Industrial planning manufactures a false sense of accomplishment

April 29, 2013

[caption id="attachment_19146" align="alignnone" width="495"]







Staff Writer


A long, cold day working in his father’s Ashley greenhouse led Wayne Nolting to an even longer career.

Nolting went to get a hair cut following the day’s work, and found a profession that has now spanned five decades.

“It just looked like the thing to do,” he said of becoming a barber. “It was warm and clean.”

The owner of Shear Style, Nolting, 69, has been working as a barber for the past 50 years, a profession he calls “a perfect old man’s job.”

Nolting’s career began with the help of his father, who paid for his 10 months of training as a barber. To pay him back, he promised to cut his father’s hair for free from then on, which he still does.

“He says he’s gotten well paid back for his initial investment,” Nolting said.

Upon graduation, he moved back to Delaware County and soon purchased his first barber shop, located on Troy Road. By 1981, he moved to his current location at 21 New Market Drive.

But he never stopped cutting hair in between. He estimates he has cut enough hair to fill Ohio Stadium three times over.

He’s now cutting the hair of third generation customers.

Randy Dilley has been getting his hair cut by Nolting for at least 35 years. His sons get their hair cut by Dilley, along with their children.

“When you’ve been in business that long you’ve been doing something right,” Dilley said. “You are more than a customer. They treat you like a friend.”

The “they” Dilley is referring to is Nolting and his wife, Glenda, who is also a barber. They have worked together and been married for the past 31 years.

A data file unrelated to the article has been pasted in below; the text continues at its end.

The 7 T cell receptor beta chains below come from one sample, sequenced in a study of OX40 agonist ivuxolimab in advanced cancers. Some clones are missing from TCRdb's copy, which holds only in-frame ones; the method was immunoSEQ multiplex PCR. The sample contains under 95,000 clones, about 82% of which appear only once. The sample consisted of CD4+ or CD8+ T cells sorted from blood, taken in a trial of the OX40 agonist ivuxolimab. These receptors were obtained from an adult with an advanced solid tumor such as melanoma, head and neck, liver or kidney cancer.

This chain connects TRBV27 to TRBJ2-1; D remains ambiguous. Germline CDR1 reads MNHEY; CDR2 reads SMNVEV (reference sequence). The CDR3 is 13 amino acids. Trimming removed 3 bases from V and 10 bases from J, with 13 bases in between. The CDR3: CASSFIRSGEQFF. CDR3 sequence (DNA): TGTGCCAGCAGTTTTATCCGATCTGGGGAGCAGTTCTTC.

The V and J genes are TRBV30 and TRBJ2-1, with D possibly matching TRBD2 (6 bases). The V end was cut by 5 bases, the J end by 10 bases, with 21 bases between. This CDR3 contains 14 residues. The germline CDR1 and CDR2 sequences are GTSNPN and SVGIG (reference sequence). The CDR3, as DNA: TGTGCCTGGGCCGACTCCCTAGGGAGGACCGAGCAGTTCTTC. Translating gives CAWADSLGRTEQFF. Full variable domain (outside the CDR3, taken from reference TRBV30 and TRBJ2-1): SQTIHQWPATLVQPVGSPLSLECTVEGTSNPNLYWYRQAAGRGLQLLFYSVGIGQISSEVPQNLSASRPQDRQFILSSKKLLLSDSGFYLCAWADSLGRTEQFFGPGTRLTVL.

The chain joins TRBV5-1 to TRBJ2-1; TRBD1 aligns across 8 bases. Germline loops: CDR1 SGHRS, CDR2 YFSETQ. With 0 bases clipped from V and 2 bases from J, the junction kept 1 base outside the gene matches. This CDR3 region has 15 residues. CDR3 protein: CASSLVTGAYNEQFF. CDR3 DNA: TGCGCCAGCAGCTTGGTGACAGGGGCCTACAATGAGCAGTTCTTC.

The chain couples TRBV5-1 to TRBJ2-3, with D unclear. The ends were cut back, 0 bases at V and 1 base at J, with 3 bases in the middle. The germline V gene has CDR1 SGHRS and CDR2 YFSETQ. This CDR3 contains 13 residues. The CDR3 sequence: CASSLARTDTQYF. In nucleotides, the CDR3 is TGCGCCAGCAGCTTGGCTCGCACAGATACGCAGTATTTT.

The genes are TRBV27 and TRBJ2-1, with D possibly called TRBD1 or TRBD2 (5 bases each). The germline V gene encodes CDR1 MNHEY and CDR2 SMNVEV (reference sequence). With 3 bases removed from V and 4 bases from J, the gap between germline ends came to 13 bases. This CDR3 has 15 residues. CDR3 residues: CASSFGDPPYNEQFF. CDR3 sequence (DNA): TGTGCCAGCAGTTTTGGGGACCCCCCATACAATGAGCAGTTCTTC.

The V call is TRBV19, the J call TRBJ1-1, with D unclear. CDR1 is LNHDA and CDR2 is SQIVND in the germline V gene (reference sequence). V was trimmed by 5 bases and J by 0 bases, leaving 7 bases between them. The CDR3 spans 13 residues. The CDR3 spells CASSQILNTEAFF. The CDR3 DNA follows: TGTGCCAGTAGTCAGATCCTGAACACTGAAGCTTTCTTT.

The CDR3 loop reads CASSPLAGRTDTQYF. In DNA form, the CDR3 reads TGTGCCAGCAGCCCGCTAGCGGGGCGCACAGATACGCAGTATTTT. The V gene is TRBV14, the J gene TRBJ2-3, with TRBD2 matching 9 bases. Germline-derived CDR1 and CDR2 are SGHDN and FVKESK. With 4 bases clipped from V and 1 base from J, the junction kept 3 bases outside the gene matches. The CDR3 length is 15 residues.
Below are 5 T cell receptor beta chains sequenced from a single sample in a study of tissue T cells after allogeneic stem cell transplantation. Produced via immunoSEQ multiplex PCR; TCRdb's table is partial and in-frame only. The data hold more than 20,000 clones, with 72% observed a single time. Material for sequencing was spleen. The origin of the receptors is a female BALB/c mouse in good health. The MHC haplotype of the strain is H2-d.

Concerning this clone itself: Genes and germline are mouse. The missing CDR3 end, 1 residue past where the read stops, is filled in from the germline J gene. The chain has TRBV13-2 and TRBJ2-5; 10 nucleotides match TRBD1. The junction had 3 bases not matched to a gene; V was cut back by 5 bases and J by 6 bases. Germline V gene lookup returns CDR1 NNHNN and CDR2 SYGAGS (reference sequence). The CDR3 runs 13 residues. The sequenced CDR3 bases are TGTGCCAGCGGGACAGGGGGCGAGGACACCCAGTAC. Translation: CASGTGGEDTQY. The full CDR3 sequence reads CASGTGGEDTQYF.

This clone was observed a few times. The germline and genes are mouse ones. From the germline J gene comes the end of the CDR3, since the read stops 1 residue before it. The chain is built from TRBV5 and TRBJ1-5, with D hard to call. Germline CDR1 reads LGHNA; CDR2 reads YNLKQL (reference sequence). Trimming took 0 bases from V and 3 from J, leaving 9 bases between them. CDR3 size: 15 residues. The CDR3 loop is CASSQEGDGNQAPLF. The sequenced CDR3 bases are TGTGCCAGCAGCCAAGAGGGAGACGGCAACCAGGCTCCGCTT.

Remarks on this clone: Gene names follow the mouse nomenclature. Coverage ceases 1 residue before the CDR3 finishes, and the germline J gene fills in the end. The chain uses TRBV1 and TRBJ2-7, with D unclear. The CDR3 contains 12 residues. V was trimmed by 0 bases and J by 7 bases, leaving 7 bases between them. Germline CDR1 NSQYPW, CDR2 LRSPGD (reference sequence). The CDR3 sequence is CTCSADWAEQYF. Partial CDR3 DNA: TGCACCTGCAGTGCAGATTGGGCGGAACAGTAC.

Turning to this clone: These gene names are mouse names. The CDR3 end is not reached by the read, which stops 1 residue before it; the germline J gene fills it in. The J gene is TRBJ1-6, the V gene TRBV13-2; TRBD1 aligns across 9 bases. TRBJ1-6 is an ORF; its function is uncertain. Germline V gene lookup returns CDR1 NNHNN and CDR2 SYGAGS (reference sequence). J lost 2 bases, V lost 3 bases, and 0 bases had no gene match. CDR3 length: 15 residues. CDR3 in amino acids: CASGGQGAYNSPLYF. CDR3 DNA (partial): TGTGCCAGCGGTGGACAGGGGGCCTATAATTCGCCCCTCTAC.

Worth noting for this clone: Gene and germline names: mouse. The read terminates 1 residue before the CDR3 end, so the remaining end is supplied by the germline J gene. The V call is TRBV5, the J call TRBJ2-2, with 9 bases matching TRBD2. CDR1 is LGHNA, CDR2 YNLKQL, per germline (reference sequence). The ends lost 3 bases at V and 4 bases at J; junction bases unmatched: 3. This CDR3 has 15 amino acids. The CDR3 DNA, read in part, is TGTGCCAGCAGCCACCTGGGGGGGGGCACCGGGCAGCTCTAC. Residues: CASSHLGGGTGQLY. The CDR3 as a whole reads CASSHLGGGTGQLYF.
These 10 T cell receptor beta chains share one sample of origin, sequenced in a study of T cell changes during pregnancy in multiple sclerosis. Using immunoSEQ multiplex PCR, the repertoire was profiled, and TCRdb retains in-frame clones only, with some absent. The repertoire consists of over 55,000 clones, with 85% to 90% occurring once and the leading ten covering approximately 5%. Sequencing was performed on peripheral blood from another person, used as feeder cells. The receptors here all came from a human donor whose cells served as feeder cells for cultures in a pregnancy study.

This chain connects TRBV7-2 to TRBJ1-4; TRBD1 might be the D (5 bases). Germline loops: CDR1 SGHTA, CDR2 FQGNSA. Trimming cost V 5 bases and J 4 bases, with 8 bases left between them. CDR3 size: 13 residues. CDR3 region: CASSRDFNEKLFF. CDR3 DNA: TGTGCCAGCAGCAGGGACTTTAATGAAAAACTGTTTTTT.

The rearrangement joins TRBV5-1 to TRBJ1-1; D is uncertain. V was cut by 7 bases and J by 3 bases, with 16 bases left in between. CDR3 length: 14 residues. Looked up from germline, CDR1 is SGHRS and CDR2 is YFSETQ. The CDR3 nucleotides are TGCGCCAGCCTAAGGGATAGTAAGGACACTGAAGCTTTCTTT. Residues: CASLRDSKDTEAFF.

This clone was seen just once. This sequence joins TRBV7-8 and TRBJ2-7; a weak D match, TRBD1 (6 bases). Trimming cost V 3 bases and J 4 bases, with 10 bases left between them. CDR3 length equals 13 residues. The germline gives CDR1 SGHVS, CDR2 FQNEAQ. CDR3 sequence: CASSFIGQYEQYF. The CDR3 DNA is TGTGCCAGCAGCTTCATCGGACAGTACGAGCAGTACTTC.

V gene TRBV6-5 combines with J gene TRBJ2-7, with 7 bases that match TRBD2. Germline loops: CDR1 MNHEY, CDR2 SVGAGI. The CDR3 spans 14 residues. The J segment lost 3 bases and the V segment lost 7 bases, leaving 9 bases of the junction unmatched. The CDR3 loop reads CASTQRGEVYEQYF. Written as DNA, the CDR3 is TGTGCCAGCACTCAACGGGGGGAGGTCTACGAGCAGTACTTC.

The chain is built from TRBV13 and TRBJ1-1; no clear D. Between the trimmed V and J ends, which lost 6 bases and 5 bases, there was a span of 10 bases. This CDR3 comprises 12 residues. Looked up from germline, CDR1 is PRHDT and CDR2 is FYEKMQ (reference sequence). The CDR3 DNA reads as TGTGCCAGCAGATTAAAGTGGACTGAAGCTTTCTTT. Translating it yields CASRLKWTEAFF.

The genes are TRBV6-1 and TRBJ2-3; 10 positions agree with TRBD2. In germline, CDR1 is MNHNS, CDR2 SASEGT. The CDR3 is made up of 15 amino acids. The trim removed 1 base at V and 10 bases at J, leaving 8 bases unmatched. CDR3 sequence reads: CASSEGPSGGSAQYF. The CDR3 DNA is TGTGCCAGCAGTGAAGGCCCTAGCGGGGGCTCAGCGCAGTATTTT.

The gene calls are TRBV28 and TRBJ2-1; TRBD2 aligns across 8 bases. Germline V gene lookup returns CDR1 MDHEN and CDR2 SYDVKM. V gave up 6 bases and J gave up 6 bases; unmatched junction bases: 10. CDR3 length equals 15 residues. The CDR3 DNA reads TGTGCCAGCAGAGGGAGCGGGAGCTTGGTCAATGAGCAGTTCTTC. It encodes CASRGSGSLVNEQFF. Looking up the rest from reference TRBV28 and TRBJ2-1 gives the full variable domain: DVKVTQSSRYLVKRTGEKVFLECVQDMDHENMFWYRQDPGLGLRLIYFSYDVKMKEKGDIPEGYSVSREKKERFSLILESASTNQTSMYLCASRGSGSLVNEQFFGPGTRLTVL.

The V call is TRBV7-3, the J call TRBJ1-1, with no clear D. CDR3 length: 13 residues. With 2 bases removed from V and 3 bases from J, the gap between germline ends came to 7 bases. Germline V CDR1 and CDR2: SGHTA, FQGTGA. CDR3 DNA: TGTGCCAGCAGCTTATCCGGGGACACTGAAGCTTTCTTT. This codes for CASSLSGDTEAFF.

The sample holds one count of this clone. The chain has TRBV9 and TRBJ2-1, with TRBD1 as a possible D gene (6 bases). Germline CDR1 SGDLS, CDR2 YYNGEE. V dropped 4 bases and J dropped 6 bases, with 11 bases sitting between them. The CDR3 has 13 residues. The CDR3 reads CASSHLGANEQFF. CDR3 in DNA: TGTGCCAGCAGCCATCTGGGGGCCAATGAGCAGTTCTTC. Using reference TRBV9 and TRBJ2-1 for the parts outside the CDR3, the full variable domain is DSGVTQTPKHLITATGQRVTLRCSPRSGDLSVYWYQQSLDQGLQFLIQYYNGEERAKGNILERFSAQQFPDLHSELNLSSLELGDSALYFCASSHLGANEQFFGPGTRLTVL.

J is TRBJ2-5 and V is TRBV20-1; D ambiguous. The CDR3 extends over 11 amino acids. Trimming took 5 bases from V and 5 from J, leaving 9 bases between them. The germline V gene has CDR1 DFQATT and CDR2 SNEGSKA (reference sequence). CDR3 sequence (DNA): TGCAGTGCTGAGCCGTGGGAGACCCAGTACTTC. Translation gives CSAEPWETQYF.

“He’s the one that got me into this business,” Glenda Nolting said.

During his 50 years in the industry, Nolting, who now lives in Ostrander, has seen many changes. When he first started, the profession was mostly male. Today, it is the other way around.

He has also seen hair styles change over the years, from close cropped cuts for men in the 1960s to long locks in the 1970s and back to the close cropped look today.

But the most unusual request he has ever had was when he gave 13 Delaware Hayes High School football players mohawks before a game. One of the recipients is now his dentist.

“I had a few mothers very unhappy with me,” he said.

Nolting has no plans to hand his scissors up any time soon.

“If I didn’t have this, I would go crazy,” he said, adding he will continue to cut hair “until they tell me it’s time for me to quit or, like my wife says, until I get it right.”




Ostrander resident Wayne Nolting has been cutting hair for the past 50 years and has no plans to stop working. (Gazette | Dustin Ensinger)[/caption]